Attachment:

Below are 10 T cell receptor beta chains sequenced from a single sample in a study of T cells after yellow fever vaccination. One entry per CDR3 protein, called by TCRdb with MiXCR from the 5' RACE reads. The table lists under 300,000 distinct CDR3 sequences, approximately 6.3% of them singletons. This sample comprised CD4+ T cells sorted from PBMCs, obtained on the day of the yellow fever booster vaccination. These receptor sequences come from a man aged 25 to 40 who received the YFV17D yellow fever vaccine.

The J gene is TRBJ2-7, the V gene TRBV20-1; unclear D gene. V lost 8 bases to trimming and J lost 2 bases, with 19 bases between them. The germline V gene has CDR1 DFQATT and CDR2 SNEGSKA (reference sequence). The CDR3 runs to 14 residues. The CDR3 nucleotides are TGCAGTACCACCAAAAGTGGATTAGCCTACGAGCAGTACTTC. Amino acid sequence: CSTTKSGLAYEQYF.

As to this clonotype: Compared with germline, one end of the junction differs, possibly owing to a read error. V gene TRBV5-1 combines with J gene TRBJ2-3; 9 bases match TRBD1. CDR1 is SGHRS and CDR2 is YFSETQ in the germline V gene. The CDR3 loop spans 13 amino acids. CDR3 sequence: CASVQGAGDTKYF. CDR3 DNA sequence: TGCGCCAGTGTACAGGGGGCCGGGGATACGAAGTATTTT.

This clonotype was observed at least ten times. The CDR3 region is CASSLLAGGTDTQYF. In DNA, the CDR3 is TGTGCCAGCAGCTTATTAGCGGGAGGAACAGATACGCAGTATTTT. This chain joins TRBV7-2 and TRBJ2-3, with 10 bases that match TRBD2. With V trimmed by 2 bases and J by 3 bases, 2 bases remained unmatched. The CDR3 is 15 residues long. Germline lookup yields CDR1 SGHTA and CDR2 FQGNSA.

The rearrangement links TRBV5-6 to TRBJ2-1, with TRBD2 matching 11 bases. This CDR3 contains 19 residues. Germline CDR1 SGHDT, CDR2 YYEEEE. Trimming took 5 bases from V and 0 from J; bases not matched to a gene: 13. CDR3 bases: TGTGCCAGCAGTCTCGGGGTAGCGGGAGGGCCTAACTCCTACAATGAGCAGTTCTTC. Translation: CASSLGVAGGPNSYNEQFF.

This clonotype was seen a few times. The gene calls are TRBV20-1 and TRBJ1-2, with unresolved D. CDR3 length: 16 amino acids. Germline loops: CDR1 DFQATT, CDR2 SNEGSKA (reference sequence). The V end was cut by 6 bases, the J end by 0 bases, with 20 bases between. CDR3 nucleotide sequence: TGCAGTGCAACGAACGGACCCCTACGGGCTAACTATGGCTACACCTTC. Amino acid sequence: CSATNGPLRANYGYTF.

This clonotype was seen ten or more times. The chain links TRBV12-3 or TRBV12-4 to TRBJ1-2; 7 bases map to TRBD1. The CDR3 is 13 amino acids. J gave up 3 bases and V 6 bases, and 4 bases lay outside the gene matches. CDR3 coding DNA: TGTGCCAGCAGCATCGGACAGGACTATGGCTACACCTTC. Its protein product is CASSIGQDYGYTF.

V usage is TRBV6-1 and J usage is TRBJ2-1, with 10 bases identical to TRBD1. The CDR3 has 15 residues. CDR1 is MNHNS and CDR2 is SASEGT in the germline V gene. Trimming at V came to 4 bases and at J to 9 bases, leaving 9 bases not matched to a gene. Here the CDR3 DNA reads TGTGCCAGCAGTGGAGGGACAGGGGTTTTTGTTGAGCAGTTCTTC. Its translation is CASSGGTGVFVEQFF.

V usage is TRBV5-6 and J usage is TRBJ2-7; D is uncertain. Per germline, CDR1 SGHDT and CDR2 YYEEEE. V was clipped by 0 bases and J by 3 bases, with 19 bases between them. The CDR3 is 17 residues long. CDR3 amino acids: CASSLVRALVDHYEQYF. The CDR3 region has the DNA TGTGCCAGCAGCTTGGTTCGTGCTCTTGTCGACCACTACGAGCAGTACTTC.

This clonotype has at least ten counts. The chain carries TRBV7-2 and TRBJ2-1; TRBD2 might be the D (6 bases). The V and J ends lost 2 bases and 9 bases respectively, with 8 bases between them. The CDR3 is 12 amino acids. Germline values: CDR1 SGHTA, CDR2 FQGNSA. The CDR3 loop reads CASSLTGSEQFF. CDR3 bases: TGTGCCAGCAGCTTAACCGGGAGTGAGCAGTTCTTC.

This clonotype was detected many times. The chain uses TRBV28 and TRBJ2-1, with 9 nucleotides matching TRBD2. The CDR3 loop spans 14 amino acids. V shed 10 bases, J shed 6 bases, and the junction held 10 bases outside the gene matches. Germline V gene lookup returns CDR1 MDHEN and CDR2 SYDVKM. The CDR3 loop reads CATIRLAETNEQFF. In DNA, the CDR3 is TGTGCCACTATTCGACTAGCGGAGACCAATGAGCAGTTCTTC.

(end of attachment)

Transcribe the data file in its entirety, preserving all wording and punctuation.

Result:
Below are 10 T cell receptor beta chains sequenced from a single sample in a study of T cells after yellow fever vaccination. One entry per CDR3 protein, called by TCRdb with MiXCR from the 5' RACE reads. The table lists under 300,000 distinct CDR3 sequences, approximately 6.3% of them singletons. This sample comprised CD4+ T cells sorted from PBMCs, obtained on the day of the yellow fever booster vaccination. These receptor sequences come from a man aged 25 to 40 who received the YFV17D yellow fever vaccine.

The J gene is TRBJ2-7, the V gene TRBV20-1; unclear D gene. V lost 8 bases to trimming and J lost 2 bases, with 19 bases between them. The germline V gene has CDR1 DFQATT and CDR2 SNEGSKA (reference sequence). The CDR3 runs to 14 residues. The CDR3 nucleotides are TGCAGTACCACCAAAAGTGGATTAGCCTACGAGCAGTACTTC. Amino acid sequence: CSTTKSGLAYEQYF.

As to this clonotype: Compared with germline, one end of the junction differs, possibly owing to a read error. V gene TRBV5-1 combines with J gene TRBJ2-3; 9 bases match TRBD1. CDR1 is SGHRS and CDR2 is YFSETQ in the germline V gene. The CDR3 loop spans 13 amino acids. CDR3 sequence: CASVQGAGDTKYF. CDR3 DNA sequence: TGCGCCAGTGTACAGGGGGCCGGGGATACGAAGTATTTT.

This clonotype was observed at least ten times. The CDR3 region is CASSLLAGGTDTQYF. In DNA, the CDR3 is TGTGCCAGCAGCTTATTAGCGGGAGGAACAGATACGCAGTATTTT. This chain joins TRBV7-2 and TRBJ2-3, with 10 bases that match TRBD2. With V trimmed by 2 bases and J by 3 bases, 2 bases remained unmatched. The CDR3 is 15 residues long. Germline lookup yields CDR1 SGHTA and CDR2 FQGNSA.

The rearrangement links TRBV5-6 to TRBJ2-1, with TRBD2 matching 11 bases. This CDR3 contains 19 residues. Germline CDR1 SGHDT, CDR2 YYEEEE. Trimming took 5 bases from V and 0 from J; bases not matched to a gene: 13. CDR3 bases: TGTGCCAGCAGTCTCGGGGTAGCGGGAGGGCCTAACTCCTACAATGAGCAGTTCTTC. Translation: CASSLGVAGGPNSYNEQFF.

This clonotype was seen a few times. The gene calls are TRBV20-1 and TRBJ1-2, with unresolved D. CDR3 length: 16 amino acids. Germline loops: CDR1 DFQATT, CDR2 SNEGSKA (reference sequence). The V end was cut by 6 bases, the J end by 0 bases, with 20 bases between. CDR3 nucleotide sequence: TGCAGTGCAACGAACGGACCCCTACGGGCTAACTATGGCTACACCTTC. Amino acid sequence: CSATNGPLRANYGYTF.

This clonotype was seen ten or more times. The chain links TRBV12-3 or TRBV12-4 to TRBJ1-2; 7 bases map to TRBD1. The CDR3 is 13 amino acids. J gave up 3 bases and V 6 bases, and 4 bases lay outside the gene matches. CDR3 coding DNA: TGTGCCAGCAGCATCGGACAGGACTATGGCTACACCTTC. Its protein product is CASSIGQDYGYTF.

V usage is TRBV6-1 and J usage is TRBJ2-1, with 10 bases identical to TRBD1. The CDR3 has 15 residues. CDR1 is MNHNS and CDR2 is SASEGT in the germline V gene. Trimming at V came to 4 bases and at J to 9 bases, leaving 9 bases not matched to a gene. Here the CDR3 DNA reads TGTGCCAGCAGTGGAGGGACAGGGGTTTTTGTTGAGCAGTTCTTC. Its translation is CASSGGTGVFVEQFF.

V usage is TRBV5-6 and J usage is TRBJ2-7; D is uncertain. Per germline, CDR1 SGHDT and CDR2 YYEEEE. V was clipped by 0 bases and J by 3 bases, with 19 bases between them. The CDR3 is 17 residues long. CDR3 amino acids: CASSLVRALVDHYEQYF. The CDR3 region has the DNA TGTGCCAGCAGCTTGGTTCGTGCTCTTGTCGACCACTACGAGCAGTACTTC.

This clonotype has at least ten counts. The chain carries TRBV7-2 and TRBJ2-1; TRBD2 might be the D (6 bases). The V and J ends lost 2 bases and 9 bases respectively, with 8 bases between them. The CDR3 is 12 amino acids. Germline values: CDR1 SGHTA, CDR2 FQGNSA. The CDR3 loop reads CASSLTGSEQFF. CDR3 bases: TGTGCCAGCAGCTTAACCGGGAGTGAGCAGTTCTTC.

This clonotype was detected many times. The chain uses TRBV28 and TRBJ2-1, with 9 nucleotides matching TRBD2. The CDR3 loop spans 14 amino acids. V shed 10 bases, J shed 6 bases, and the junction held 10 bases outside the gene matches. Germline V gene lookup returns CDR1 MDHEN and CDR2 SYDVKM. The CDR3 loop reads CATIRLAETNEQFF. In DNA, the CDR3 is TGTGCCACTATTCGACTAGCGGAGACCAATGAGCAGTTCTTC.